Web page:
Archive for ‘seasonal’

January 26th, 2012

Fish bits

My husband doesn’t like seafood, but at least, he always tries.  He finds a few things here and there that he doesn’t mind , with ‘doesn’t mind’ meaning he wouldn’t go as far as saying he likes it nor would he order it by choice.

I noticed that most American fish dishes are fillets, so not only my husband, but also many of my sushi loving American friends are not big fans of seeing an entire fish on a plate, head and all! For Japanese people, ordering fish and receiving an actual, entire ‘swim ready’ fish is as normal as getting a pizza with pepperoni on it.I have news for you.  If you think an entire fish is disgusting, you ain’t seen nothing yet.  Let’s take a look at what I ate lately.
Mentaiko, spicy cod roe, is a Japanese favorite. As a matter of fact this is always on top of our “what do you want to eat with rice?” list.  It’s kind of like cod roe kimchi without the pungent smell, and it makes both a great pasta sauce and fantastic drinking food.We don’t discriminate when it comes to odd fish parts.  Besides eggs, we’ll gladly eat fish milt as well.  Even better is cod milt, shirako grilled on a bamboo leaf.  Its cheese-like, creamy texture melts in your mouth and can be better than foie gras.

Speaking of liver, this is ankimo, which is a monk fish liver, salted, steamed, cut and served in ponzu.  American sushi places started serving this over the last few years or so.  Believe it or not, it’s actually a seasonal thing and best between November and February when water is cold and livers gets fat.  Just like foie gras, it’s basically fat…creamy, delicious fat.

If my husband reads this, I think he’ll dislike seafood even more.  He’s barely past fish and chips.  Oh well, one step forward, ten steps back.

December 24th, 2011

Christmas in Japan

I wrote to Santa every year with a simple, easy gift request: a 5 bedroom house.  It looks like my letter was lost somewhere between Tokyo and the North Pole, but even still, that didn’t stop me from enjoying Christmas, growing up in Japan.  What better to decorate a small fake tree with, than fake snow?  Christmas dinner was special too.  Besides the excitement over my mother’s homemade strawberry short cake, there was something even better to look forward to: picking up a traditional Christmas dinner– Kentucky Fried Chicken. Yes, you read it right, KFC.  For Japanese people, Colonel Sanders may be the bearded man that brings the most Christmas joy, as KFC has been THE Christmas dish for Japanese people for many, many years.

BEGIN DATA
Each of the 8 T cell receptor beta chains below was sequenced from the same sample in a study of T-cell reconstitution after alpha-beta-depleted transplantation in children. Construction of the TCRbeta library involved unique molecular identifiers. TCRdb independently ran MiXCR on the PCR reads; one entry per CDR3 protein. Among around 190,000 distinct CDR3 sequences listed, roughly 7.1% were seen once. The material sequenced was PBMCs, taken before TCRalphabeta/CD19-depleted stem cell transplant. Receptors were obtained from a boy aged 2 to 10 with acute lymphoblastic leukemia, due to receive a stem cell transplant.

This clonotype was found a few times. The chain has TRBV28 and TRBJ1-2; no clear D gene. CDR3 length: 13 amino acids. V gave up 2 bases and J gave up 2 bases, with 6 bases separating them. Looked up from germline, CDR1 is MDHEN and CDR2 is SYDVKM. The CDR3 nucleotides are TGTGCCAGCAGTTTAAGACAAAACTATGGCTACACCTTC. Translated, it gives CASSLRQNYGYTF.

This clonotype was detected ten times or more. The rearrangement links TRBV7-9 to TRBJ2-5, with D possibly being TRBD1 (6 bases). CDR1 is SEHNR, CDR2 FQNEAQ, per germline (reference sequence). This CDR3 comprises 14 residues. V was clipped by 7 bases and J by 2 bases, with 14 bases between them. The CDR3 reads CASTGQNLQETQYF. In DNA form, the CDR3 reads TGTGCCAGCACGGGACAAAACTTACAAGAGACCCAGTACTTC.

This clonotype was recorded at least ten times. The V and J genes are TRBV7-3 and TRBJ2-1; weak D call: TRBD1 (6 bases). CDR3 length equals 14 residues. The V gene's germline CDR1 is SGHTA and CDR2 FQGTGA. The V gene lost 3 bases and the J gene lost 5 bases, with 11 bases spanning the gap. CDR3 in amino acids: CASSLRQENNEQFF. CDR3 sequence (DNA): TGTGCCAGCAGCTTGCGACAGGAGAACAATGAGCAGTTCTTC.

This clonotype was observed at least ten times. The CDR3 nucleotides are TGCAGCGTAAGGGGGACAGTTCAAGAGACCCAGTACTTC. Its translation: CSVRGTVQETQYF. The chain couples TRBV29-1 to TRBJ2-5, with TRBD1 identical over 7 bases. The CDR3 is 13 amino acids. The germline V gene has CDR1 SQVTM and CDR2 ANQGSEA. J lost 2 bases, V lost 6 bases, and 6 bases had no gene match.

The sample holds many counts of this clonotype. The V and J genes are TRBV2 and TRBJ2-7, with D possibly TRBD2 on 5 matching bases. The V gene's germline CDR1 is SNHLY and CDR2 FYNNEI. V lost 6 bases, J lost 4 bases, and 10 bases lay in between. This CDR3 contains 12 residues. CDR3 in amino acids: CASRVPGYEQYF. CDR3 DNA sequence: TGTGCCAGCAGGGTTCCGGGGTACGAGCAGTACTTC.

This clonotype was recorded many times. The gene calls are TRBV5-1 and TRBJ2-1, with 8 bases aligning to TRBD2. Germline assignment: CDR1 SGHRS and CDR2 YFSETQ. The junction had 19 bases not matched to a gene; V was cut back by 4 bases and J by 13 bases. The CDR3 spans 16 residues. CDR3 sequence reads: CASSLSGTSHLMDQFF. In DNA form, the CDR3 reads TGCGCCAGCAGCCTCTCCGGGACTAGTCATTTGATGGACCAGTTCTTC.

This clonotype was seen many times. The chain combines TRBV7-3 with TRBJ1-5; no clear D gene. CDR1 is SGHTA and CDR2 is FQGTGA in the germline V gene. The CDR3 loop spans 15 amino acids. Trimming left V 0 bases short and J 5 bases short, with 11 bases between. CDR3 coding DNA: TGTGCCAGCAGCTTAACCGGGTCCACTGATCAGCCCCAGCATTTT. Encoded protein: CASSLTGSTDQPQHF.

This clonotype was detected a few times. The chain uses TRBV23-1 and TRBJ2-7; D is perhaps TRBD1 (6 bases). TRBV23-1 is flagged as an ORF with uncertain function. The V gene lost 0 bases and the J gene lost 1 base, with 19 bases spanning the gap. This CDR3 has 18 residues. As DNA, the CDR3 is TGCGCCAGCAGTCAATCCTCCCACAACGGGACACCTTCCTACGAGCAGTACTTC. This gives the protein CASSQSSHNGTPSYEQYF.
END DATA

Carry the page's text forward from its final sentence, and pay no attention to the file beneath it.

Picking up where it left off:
My recent trip to Tokyo confirmed this trend.  At the Aoyama location of KFC, where they allegedly started the “fried chicken on Christmas” tradition, there were signs for Christmas dinner reservations everywhere.  According to KFC Japan website, foreigners came to this location about 40 years ago to buy fried chicken because there was no turkey (and apparently no whole chicken) available.  Capitalizing on this, the store manager came up with the “eat fried chicken on Christmas” advertising campaign, which apparently, became one of the most successful ones in recent memory.

This is the Christmas menu from a Japanese KFC:

Combo of 8 chicken pieces, a bowl of salad and a “glocage chocolate” cake.  All for 3940 yen (approx. $50)!  There was also the Premium Roast Chicken ($70) — a roasted whole chicken called Gokoku Ajidori, which is raised on a special diet consisting of a combination of 5 different grains including soy and brown rice.  In addition, no KFC meal would be complete without raisin bread with liver paste.  Is it me, or do these ‘fast food’ menu items sound like they belong in a fancy restaurant?

As you can probably see, as I’m finally getting used to turkey on the holidays, I’m now fascinated by non-turkey people.  Fried chicken in Japan makes sense, having no other options, but what’s with the holiday ham culture here in America.  I love it in a sandwich, but as the star of a holiday meal?  Why not holiday bacon?  Chew on that…until part 2, tomorrow…

November 25th, 2011

The day I acutally enjoyed Thanksgiving dinner

I must have done it right, because It’s the day after thanksgiving, and I’m still full.  Sure, half of America is saying that right now, but for me, it’s the first time I’ve ever uttered those words AFTER Thanksgiving.

You see, I don’t like turkey.  Let me rephrase that, I used to not like turkey.  For some reason, every time I ate it, there was this strange “turkey” flavor that I couldn’t get over.  But, something happened at dinner yesterday that not only changed my long-standing opinion of turkey, but actually made me say the following four words, “I love this meal!”